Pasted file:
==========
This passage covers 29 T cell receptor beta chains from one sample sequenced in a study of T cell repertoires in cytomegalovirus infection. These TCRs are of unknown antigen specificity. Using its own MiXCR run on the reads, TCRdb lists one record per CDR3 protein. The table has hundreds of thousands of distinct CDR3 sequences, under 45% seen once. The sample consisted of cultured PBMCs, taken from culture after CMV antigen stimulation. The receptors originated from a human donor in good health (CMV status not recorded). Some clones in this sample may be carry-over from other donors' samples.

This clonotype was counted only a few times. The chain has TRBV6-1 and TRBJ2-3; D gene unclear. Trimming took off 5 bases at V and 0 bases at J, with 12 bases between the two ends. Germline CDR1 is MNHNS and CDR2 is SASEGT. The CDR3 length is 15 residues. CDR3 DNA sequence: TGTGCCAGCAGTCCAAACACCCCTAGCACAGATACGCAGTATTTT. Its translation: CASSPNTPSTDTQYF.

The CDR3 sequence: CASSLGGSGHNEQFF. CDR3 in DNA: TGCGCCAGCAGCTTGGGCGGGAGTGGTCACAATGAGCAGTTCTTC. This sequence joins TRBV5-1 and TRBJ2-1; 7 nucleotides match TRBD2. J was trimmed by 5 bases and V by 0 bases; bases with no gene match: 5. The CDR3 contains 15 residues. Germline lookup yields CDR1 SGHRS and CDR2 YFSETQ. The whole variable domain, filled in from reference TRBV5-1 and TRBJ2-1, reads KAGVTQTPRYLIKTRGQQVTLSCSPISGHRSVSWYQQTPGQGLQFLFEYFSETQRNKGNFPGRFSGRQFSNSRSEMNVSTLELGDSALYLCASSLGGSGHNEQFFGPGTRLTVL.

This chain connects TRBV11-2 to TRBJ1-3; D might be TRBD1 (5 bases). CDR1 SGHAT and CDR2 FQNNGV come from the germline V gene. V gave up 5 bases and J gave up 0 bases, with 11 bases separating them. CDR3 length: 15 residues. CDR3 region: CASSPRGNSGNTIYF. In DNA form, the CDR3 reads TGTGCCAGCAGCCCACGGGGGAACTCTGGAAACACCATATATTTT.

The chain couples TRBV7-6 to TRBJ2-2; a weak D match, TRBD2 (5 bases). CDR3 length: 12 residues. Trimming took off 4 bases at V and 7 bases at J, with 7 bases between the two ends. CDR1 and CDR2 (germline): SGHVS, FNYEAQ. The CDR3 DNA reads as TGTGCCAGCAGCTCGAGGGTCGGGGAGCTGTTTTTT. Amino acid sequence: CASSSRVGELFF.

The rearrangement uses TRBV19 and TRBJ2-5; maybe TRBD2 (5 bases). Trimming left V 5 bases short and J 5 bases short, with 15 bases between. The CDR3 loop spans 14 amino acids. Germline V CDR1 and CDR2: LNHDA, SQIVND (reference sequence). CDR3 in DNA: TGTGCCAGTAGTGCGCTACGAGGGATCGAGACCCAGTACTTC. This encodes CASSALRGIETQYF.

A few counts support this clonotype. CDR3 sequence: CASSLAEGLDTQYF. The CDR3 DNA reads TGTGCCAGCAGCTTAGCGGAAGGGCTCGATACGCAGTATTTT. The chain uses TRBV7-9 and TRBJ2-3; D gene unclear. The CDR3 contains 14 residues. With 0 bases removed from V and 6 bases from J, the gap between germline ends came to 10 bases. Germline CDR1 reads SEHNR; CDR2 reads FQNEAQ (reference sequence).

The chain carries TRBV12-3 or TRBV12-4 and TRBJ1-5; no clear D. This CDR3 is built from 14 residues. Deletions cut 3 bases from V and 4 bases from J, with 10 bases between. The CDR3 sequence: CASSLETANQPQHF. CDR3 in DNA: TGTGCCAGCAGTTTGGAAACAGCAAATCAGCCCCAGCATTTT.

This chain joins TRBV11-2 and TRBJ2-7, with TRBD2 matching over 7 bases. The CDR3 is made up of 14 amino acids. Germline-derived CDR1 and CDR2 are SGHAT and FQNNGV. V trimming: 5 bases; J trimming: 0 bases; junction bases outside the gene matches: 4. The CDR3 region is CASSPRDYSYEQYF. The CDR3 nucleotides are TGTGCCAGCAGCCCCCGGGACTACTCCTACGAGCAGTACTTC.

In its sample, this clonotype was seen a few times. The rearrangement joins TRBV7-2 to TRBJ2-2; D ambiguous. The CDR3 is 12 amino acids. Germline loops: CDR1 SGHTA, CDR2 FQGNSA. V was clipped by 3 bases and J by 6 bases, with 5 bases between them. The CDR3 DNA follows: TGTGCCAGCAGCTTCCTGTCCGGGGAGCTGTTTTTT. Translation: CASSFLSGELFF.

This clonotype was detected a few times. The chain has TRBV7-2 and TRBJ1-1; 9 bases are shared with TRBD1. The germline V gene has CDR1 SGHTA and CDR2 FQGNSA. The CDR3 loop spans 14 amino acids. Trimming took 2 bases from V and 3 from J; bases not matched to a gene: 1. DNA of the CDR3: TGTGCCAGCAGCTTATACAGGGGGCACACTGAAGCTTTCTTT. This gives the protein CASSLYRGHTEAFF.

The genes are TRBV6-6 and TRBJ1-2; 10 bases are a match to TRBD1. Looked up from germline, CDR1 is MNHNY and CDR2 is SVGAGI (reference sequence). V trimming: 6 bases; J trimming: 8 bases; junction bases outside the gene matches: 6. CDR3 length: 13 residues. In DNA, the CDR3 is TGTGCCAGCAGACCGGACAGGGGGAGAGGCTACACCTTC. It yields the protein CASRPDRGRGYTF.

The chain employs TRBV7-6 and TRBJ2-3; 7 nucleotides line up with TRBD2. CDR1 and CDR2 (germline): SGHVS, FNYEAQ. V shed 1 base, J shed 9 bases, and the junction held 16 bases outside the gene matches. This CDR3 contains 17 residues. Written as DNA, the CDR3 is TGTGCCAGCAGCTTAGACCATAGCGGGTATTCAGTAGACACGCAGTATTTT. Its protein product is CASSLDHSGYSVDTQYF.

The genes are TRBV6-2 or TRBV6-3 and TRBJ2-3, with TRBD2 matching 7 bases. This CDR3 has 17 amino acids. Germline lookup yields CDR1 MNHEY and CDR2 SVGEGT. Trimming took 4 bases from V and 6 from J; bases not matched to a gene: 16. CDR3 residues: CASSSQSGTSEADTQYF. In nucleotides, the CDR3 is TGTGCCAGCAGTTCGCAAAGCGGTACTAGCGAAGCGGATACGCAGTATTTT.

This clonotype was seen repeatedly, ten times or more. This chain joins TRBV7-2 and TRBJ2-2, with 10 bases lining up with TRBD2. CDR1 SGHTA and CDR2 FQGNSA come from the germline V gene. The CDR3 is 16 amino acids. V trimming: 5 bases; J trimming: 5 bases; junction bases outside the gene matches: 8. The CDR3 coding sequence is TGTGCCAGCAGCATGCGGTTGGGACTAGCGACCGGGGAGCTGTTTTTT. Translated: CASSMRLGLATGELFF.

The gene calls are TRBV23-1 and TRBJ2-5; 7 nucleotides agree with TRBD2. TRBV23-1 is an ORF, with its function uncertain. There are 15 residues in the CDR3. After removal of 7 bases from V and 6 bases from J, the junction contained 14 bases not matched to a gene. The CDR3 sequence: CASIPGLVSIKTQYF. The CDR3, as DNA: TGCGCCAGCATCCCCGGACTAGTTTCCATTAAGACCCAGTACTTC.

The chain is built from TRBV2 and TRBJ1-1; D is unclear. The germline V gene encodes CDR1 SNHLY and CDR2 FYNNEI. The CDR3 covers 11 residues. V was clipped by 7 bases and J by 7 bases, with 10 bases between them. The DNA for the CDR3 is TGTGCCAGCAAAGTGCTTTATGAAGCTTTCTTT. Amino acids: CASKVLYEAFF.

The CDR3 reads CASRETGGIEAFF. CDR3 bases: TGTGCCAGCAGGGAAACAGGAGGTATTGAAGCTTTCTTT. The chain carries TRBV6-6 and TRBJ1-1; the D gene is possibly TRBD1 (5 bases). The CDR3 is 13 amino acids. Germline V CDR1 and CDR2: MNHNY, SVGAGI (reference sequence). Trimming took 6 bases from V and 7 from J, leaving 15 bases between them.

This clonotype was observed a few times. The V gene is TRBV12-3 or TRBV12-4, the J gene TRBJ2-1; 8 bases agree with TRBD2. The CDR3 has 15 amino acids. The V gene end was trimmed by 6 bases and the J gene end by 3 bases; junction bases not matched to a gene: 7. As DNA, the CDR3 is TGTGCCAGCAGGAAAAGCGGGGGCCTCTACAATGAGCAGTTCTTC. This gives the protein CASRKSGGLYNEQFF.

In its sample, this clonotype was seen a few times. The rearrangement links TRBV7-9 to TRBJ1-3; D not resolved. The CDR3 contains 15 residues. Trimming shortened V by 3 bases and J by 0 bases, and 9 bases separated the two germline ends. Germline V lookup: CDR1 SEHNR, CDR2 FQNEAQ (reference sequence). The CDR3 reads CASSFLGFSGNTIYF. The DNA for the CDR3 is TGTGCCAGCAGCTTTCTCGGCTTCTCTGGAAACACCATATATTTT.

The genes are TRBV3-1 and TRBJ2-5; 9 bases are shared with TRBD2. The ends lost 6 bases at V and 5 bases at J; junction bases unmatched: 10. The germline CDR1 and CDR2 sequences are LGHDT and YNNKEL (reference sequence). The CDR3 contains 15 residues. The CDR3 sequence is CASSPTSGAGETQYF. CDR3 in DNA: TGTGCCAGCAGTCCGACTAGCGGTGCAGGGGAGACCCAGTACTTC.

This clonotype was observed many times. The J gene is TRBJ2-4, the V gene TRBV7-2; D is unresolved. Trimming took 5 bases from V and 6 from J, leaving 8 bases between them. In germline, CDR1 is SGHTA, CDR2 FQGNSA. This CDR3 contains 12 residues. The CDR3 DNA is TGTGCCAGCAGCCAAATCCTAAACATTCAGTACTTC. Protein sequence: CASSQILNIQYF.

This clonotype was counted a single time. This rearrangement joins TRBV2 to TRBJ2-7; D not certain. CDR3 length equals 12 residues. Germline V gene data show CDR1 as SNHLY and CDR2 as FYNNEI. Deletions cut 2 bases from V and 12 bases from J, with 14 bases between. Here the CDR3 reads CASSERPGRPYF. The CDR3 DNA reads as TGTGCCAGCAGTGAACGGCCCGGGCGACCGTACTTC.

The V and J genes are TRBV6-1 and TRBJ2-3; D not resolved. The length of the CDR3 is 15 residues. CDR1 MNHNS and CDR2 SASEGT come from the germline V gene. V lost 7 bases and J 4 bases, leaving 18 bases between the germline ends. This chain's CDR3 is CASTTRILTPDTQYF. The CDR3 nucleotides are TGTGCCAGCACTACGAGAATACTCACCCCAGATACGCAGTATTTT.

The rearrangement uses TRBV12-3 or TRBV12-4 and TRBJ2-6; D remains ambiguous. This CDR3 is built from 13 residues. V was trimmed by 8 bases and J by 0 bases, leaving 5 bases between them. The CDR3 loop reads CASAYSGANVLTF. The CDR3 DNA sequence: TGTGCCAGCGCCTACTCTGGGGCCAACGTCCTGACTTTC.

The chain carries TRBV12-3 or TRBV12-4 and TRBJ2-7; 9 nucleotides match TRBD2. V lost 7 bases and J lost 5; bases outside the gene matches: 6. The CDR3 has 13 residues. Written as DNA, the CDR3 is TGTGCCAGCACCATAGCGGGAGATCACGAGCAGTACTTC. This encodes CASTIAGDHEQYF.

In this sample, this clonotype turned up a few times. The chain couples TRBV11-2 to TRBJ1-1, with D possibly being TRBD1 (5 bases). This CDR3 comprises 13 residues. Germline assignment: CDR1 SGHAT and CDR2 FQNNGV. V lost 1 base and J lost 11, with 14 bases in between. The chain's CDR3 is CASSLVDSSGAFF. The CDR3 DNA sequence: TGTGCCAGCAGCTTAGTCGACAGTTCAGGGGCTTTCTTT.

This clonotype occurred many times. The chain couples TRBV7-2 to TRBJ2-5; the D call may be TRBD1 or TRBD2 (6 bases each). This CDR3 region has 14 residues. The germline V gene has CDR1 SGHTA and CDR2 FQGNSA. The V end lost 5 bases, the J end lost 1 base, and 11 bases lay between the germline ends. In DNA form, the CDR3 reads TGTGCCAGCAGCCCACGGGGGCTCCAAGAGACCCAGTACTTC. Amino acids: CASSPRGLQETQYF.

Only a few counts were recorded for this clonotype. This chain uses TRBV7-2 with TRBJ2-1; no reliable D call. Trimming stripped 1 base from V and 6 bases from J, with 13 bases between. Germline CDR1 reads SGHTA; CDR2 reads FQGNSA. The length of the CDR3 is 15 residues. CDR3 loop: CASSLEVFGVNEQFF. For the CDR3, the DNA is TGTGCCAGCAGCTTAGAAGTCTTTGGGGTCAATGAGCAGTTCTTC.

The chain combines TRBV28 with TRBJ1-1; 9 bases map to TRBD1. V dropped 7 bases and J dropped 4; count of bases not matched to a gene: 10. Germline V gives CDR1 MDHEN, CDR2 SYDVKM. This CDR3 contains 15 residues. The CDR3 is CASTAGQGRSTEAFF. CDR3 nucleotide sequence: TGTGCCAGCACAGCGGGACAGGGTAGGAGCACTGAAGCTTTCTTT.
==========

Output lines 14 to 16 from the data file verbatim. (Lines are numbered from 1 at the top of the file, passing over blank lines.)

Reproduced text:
The genes are TRBV6-2 or TRBV6-3 and TRBJ2-3, with TRBD2 matching 7 bases. This CDR3 has 17 amino acids. Germline lookup yields CDR1 MNHEY and CDR2 SVGEGT. Trimming took 4 bases from V and 6 from J; bases not matched to a gene: 16. CDR3 residues: CASSSQSGTSEADTQYF. In nucleotides, the CDR3 is TGTGCCAGCAGTTCGCAAAGCGGTACTAGCGAAGCGGATACGCAGTATTTT.

This clonotype was seen repeatedly, ten times or more. This chain joins TRBV7-2 and TRBJ2-2, with 10 bases lining up with TRBD2. CDR1 SGHTA and CDR2 FQGNSA come from the germline V gene. The CDR3 is 16 amino acids. V trimming: 5 bases; J trimming: 5 bases; junction bases outside the gene matches: 8. The CDR3 coding sequence is TGTGCCAGCAGCATGCGGTTGGGACTAGCGACCGGGGAGCTGTTTTTT. Translated: CASSMRLGLATGELFF.

The gene calls are TRBV23-1 and TRBJ2-5; 7 nucleotides agree with TRBD2. TRBV23-1 is an ORF, with its function uncertain. There are 15 residues in the CDR3. After removal of 7 bases from V and 6 bases from J, the junction contained 14 bases not matched to a gene. The CDR3 sequence: CASIPGLVSIKTQYF. The CDR3, as DNA: TGCGCCAGCATCCCCGGACTAGTTTCCATTAAGACCCAGTACTTC.